Theatrical release poster
|Directed by||Lino Brocka|
|Story by||Mario O'Hara|
|Music by||Minda D. Azarcon|
|Edited by||Augusto Salvador|
Insiang (Tagalog pronunciation: [inʃjaŋ]) is a 1976 Philippine drama film directed by Lino Brocka. Its screenplay, written by Mario O'Hara and Lamberto E. Antonio, is based on O'Hara's teleplay of the same name. Set in the slums of Tondo, Manila, the film stars Hilda Koronel as the eponymous character: the young daughter of a resentful mother (Mona Lisa), whose much-younger lover (Ruel Vernal) rapes her. After her assault and the betrayal of her own lover (Rez Cortez), Insiang seeks revenge. A representation of urban poverty, the film explores themes of betrayal, revenge, and despair.
It is the first Philippine film shown at the Cannes Film Festival, and to use Tondo as a shooting location. A box-office failure, Insiang received good reviews from critics (some of whom regarded it as one of Brocka's best). The film's rights were transferred to the Film Development Council of the Philippines in 2015 by producer Ruby Tiong Tan for the council's discussion with Martin Scorsese's The Film Foundation, a nonprofit organization dedicated to film preservation, about its restoration. The restored version was selected for screening in the Cannes Classics section of the 2015 Cannes Film Festival, and played at a number of other film festivals.
In the shanty town of Tondo, Insiang works as a laundrywoman. Her mother Tonya, whose husband left her and her daughter for another woman, sells fish at a market. She has become cruel and domineering to Insiang, preventing her daughter from pursuing relationships with men although she is romantically involved with Dado, a butcher several years her junior. Tonya evicts her sister-in-law and her family from their home, saying that they are a burden, and Dado moves in the following day.
Insiang's car-mechanic boyfriend, Bebot, sneaks into her house one night and asks her to have sex to make up for missing their date. She spurns his advances, telling him to leave before Dado (who sneaks out of his bedroom) awakens. Tonya learns about the affair, and slaps Insiang repeatedly. Dado meets with Bebot and warns him not to go near Insiang again, explaining that he has a hold over the girl and her mother. After learning from Bebot about Dado's threat, Insiang confronts Dado for meddling in her relationship. When he claims that Bebot is cavorting with other women and his threat was intended for her security, Insiang disagrees. He chokes her into unconsciousness later that night, and carries her away.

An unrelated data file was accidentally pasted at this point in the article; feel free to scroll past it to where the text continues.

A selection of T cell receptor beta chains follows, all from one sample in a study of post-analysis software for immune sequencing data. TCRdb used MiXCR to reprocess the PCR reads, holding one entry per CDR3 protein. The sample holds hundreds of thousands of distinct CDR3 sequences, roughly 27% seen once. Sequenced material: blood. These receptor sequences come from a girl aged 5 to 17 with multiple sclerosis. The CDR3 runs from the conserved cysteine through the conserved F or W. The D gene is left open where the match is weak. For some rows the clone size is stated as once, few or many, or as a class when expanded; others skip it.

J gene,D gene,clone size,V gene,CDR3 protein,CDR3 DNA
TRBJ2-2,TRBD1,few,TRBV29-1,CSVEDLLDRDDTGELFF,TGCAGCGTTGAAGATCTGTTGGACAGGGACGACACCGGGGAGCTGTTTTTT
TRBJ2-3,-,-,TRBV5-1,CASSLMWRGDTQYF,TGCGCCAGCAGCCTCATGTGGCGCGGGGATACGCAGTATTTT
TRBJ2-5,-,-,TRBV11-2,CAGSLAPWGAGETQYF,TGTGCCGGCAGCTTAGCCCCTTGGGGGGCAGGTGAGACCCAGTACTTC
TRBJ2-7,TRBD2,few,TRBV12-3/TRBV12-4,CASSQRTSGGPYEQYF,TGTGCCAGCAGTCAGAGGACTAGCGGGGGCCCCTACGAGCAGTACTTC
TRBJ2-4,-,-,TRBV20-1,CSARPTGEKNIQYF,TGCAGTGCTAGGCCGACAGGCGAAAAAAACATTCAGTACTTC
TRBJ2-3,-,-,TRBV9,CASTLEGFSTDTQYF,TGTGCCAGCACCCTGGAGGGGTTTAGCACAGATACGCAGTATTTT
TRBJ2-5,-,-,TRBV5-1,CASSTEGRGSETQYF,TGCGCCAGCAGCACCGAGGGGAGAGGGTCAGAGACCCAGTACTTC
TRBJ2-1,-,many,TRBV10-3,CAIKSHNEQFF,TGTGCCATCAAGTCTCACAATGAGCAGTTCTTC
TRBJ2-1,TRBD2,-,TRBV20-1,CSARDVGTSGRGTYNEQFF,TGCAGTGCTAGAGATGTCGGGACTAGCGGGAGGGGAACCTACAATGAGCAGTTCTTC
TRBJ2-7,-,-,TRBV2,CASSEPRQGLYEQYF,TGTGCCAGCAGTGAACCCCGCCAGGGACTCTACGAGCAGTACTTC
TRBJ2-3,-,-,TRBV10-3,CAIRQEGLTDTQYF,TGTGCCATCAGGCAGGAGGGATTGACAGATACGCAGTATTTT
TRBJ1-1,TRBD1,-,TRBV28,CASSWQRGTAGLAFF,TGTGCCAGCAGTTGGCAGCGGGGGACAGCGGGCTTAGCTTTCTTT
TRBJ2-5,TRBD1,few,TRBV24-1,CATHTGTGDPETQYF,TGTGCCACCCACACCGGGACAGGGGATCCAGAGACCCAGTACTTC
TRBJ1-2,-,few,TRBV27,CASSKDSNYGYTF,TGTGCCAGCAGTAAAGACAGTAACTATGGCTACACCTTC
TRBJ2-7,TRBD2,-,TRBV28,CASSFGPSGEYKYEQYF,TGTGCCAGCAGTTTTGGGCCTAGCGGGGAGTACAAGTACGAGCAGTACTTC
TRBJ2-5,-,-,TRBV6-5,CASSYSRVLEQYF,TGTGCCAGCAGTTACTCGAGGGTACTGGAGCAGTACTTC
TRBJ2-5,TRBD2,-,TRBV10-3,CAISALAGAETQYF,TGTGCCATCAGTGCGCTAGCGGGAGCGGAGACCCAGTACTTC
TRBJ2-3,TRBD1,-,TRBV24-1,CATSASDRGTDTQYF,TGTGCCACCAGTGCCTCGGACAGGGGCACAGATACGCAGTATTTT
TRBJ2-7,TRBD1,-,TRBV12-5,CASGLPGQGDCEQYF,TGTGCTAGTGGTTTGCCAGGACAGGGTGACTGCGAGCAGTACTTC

Tonya finds her crying in pain the next morning, and learns that she has been raped by Dado. When he returns home, Tonya throws objects at him and tells him to leave. He admits having sex with Insiang, but convinces Tonya that her daughter tried to seduce him by bathing (and lying nude) in his presence. Tonya then blames Insiang for the assault, comparing her daughter to the girl's womanizing father. Bebot agrees to elope with Insiang to prove his love for her. They check into a cheap motel in Binondo, where they consummate their relationship. Insiang wakes up alone the next morning, with no idea where Bebot is.
She returns home, and is forgiven by Tonya on the condition that she works with her at the market to keep her from seducing Dado again. Dado sneaks into Insiang's bedroom that night and admits his attraction to her, explaining that being with Tonya is the only way he can be near her. Insiang invites him to have sex the following night. She finds Bebot acting cold and distant the following day; that night, Insiang asks Dado to avenge her. Dado and his gang beat up Bebot at the dump the next day. Over the following days, Insiang and Dado's relationship becomes intimate. A jealous Tonya confronts her daughter, who reveals that she and Dado have been having sex because he has been attracted to her all along. Furious, she stabs Dado to death as Insiang watches without apparent shock or pity.
Some time later, Insiang visits Tonya in prison. Uninterested in seeing her at first, Tonya tells her daughter that she has no qualms about murdering Dado; she did it so they could not be together. Insiang replies that she was disgusted with him for raping her, and wanted Tonya to kill Dado in anger and jealousy. Tonya says that Insiang must be overjoyed now that she has her revenge. Insiang begins crying and hugs Tonya, craving her affection. When Tonya responds coldly, Insiang leaves her. Consumed with guilt, a sorrowful Tonya watches her daughter walk away from behind the prison bars.
- Hilda Koronel as Insiang
- Mona Lisa as Tonya
- Ruel Vernal as Dado
- Rez Cortez as Bebot
- Nina Lorenzo as Ludy Karyas
- Marlon Ramirez as Nanding Karyas
- Mely Mallari as Tonya's sister-in-law
- Carpi Asturias as Mr. Karyas
- Eddie Pagayon as Bebot's friend
- Joe Jardi as Bebot's friend
- Danny Posadas as Dado's friend
- Tommy Yap as Hotel manager
- Members of the PETA Kalinangan Ensemble
Insiang explores themes of betrayal, revenge, and despair. According to Lino Brocka, "The film is basically a character study of a young girl growing up in the slums. I wanted to show the violence of the overcrowded neighborhoods; the loss of human dignity caused by the social environment and the ensuing need for change." It has been associated with the rape and revenge subgenre. Don Jaucian of CNN Philippines said that the film's opening scene, depicting pigs being butchered, was "a thinly veiled depiction of the plight of the Filipinos under the Martial Law regime". Some critics have associated the slaughterhouse scene with the country's poverty.